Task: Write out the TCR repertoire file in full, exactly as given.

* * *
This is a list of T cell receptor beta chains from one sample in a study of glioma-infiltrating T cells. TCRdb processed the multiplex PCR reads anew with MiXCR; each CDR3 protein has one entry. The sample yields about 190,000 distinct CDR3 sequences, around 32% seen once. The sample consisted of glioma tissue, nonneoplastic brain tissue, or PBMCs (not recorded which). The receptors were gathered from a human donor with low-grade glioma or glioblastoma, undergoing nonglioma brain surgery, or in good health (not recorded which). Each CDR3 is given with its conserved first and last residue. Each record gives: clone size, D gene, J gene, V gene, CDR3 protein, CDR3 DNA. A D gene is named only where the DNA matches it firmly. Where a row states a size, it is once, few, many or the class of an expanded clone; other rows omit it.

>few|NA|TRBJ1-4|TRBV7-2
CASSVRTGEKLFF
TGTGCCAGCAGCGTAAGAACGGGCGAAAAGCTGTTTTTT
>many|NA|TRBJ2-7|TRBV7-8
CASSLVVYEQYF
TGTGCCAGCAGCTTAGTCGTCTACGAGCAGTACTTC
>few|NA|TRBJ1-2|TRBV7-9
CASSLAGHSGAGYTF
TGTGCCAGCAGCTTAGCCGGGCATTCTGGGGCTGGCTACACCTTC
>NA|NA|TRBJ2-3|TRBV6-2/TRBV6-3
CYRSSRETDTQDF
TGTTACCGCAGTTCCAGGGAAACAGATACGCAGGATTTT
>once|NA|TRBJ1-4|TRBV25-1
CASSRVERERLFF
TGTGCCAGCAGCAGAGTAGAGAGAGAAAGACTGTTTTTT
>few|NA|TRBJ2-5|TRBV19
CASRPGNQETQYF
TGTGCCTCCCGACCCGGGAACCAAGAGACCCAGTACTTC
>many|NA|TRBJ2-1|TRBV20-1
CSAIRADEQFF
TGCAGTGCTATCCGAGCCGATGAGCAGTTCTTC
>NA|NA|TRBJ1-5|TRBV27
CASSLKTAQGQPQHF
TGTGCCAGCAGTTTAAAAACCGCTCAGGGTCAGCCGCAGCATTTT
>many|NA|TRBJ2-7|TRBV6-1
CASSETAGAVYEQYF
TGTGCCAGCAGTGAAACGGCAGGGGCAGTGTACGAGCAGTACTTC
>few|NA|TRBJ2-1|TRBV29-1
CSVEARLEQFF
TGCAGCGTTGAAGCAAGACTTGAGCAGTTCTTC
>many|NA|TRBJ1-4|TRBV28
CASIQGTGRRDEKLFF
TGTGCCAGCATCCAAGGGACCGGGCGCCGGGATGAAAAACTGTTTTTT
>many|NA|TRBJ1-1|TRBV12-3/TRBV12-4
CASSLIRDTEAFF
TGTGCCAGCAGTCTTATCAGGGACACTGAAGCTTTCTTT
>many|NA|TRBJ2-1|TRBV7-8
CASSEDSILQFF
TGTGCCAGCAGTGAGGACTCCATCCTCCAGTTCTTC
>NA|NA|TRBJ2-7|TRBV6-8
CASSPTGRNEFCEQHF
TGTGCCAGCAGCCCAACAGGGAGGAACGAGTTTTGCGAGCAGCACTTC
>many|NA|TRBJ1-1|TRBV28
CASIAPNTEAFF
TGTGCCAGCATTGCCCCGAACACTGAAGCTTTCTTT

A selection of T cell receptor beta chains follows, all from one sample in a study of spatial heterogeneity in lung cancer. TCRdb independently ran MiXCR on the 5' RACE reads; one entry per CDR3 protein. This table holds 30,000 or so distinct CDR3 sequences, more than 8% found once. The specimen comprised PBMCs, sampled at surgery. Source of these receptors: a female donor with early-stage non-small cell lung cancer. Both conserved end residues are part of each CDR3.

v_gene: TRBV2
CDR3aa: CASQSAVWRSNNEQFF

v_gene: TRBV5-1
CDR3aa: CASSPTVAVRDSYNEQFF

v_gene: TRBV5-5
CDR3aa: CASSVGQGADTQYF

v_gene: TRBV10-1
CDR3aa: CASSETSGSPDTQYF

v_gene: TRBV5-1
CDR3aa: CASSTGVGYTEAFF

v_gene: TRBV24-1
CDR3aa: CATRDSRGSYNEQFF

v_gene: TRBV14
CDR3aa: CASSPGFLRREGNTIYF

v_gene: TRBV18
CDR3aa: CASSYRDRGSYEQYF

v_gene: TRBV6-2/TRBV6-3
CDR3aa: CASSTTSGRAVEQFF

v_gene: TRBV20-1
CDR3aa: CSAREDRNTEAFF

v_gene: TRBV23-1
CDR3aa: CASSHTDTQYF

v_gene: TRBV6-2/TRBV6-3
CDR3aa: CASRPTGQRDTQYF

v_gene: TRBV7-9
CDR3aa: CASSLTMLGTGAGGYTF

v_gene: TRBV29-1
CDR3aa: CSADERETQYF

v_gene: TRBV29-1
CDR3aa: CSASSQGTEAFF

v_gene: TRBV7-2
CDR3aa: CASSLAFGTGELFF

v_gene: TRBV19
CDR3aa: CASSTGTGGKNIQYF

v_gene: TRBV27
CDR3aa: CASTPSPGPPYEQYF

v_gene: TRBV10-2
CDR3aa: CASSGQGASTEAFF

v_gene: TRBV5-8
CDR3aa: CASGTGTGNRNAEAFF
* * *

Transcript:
This is a list of T cell receptor beta chains from one sample in a study of glioma-infiltrating T cells. TCRdb processed the multiplex PCR reads anew with MiXCR; each CDR3 protein has one entry. The sample yields about 190,000 distinct CDR3 sequences, around 32% seen once. The sample consisted of glioma tissue, nonneoplastic brain tissue, or PBMCs (not recorded which). The receptors were gathered from a human donor with low-grade glioma or glioblastoma, undergoing nonglioma brain surgery, or in good health (not recorded which). Each CDR3 is given with its conserved first and last residue. Each record gives: clone size, D gene, J gene, V gene, CDR3 protein, CDR3 DNA. A D gene is named only where the DNA matches it firmly. Where a row states a size, it is once, few, many or the class of an expanded clone; other rows omit it.

>few|NA|TRBJ1-4|TRBV7-2
CASSVRTGEKLFF
TGTGCCAGCAGCGTAAGAACGGGCGAAAAGCTGTTTTTT
>many|NA|TRBJ2-7|TRBV7-8
CASSLVVYEQYF
TGTGCCAGCAGCTTAGTCGTCTACGAGCAGTACTTC
>few|NA|TRBJ1-2|TRBV7-9
CASSLAGHSGAGYTF
TGTGCCAGCAGCTTAGCCGGGCATTCTGGGGCTGGCTACACCTTC
>NA|NA|TRBJ2-3|TRBV6-2/TRBV6-3
CYRSSRETDTQDF
TGTTACCGCAGTTCCAGGGAAACAGATACGCAGGATTTT
>once|NA|TRBJ1-4|TRBV25-1
CASSRVERERLFF
TGTGCCAGCAGCAGAGTAGAGAGAGAAAGACTGTTTTTT
>few|NA|TRBJ2-5|TRBV19
CASRPGNQETQYF
TGTGCCTCCCGACCCGGGAACCAAGAGACCCAGTACTTC
>many|NA|TRBJ2-1|TRBV20-1
CSAIRADEQFF
TGCAGTGCTATCCGAGCCGATGAGCAGTTCTTC
>NA|NA|TRBJ1-5|TRBV27
CASSLKTAQGQPQHF
TGTGCCAGCAGTTTAAAAACCGCTCAGGGTCAGCCGCAGCATTTT
>many|NA|TRBJ2-7|TRBV6-1
CASSETAGAVYEQYF
TGTGCCAGCAGTGAAACGGCAGGGGCAGTGTACGAGCAGTACTTC
>few|NA|TRBJ2-1|TRBV29-1
CSVEARLEQFF
TGCAGCGTTGAAGCAAGACTTGAGCAGTTCTTC
>many|NA|TRBJ1-4|TRBV28
CASIQGTGRRDEKLFF
TGTGCCAGCATCCAAGGGACCGGGCGCCGGGATGAAAAACTGTTTTTT
>many|NA|TRBJ1-1|TRBV12-3/TRBV12-4
CASSLIRDTEAFF
TGTGCCAGCAGTCTTATCAGGGACACTGAAGCTTTCTTT
>many|NA|TRBJ2-1|TRBV7-8
CASSEDSILQFF
TGTGCCAGCAGTGAGGACTCCATCCTCCAGTTCTTC
>NA|NA|TRBJ2-7|TRBV6-8
CASSPTGRNEFCEQHF
TGTGCCAGCAGCCCAACAGGGAGGAACGAGTTTTGCGAGCAGCACTTC
>many|NA|TRBJ1-1|TRBV28
CASIAPNTEAFF
TGTGCCAGCATTGCCCCGAACACTGAAGCTTTCTTT

A selection of T cell receptor beta chains follows, all from one sample in a study of spatial heterogeneity in lung cancer. TCRdb independently ran MiXCR on the 5' RACE reads; one entry per CDR3 protein. This table holds 30,000 or so distinct CDR3 sequences, more than 8% found once. The specimen comprised PBMCs, sampled at surgery. Source of these receptors: a female donor with early-stage non-small cell lung cancer. Both conserved end residues are part of each CDR3.

v_gene: TRBV2
CDR3aa: CASQSAVWRSNNEQFF

v_gene: TRBV5-1
CDR3aa: CASSPTVAVRDSYNEQFF

v_gene: TRBV5-5
CDR3aa: CASSVGQGADTQYF

v_gene: TRBV10-1
CDR3aa: CASSETSGSPDTQYF

v_gene: TRBV5-1
CDR3aa: CASSTGVGYTEAFF

v_gene: TRBV24-1
CDR3aa: CATRDSRGSYNEQFF

v_gene: TRBV14
CDR3aa: CASSPGFLRREGNTIYF

v_gene: TRBV18
CDR3aa: CASSYRDRGSYEQYF

v_gene: TRBV6-2/TRBV6-3
CDR3aa: CASSTTSGRAVEQFF

v_gene: TRBV20-1
CDR3aa: CSAREDRNTEAFF

v_gene: TRBV23-1
CDR3aa: CASSHTDTQYF

v_gene: TRBV6-2/TRBV6-3
CDR3aa: CASRPTGQRDTQYF

v_gene: TRBV7-9
CDR3aa: CASSLTMLGTGAGGYTF

v_gene: TRBV29-1
CDR3aa: CSADERETQYF

v_gene: TRBV29-1
CDR3aa: CSASSQGTEAFF

v_gene: TRBV7-2
CDR3aa: CASSLAFGTGELFF

v_gene: TRBV19
CDR3aa: CASSTGTGGKNIQYF

v_gene: TRBV27
CDR3aa: CASTPSPGPPYEQYF

v_gene: TRBV10-2
CDR3aa: CASSGQGASTEAFF

v_gene: TRBV5-8
CDR3aa: CASGTGTGNRNAEAFF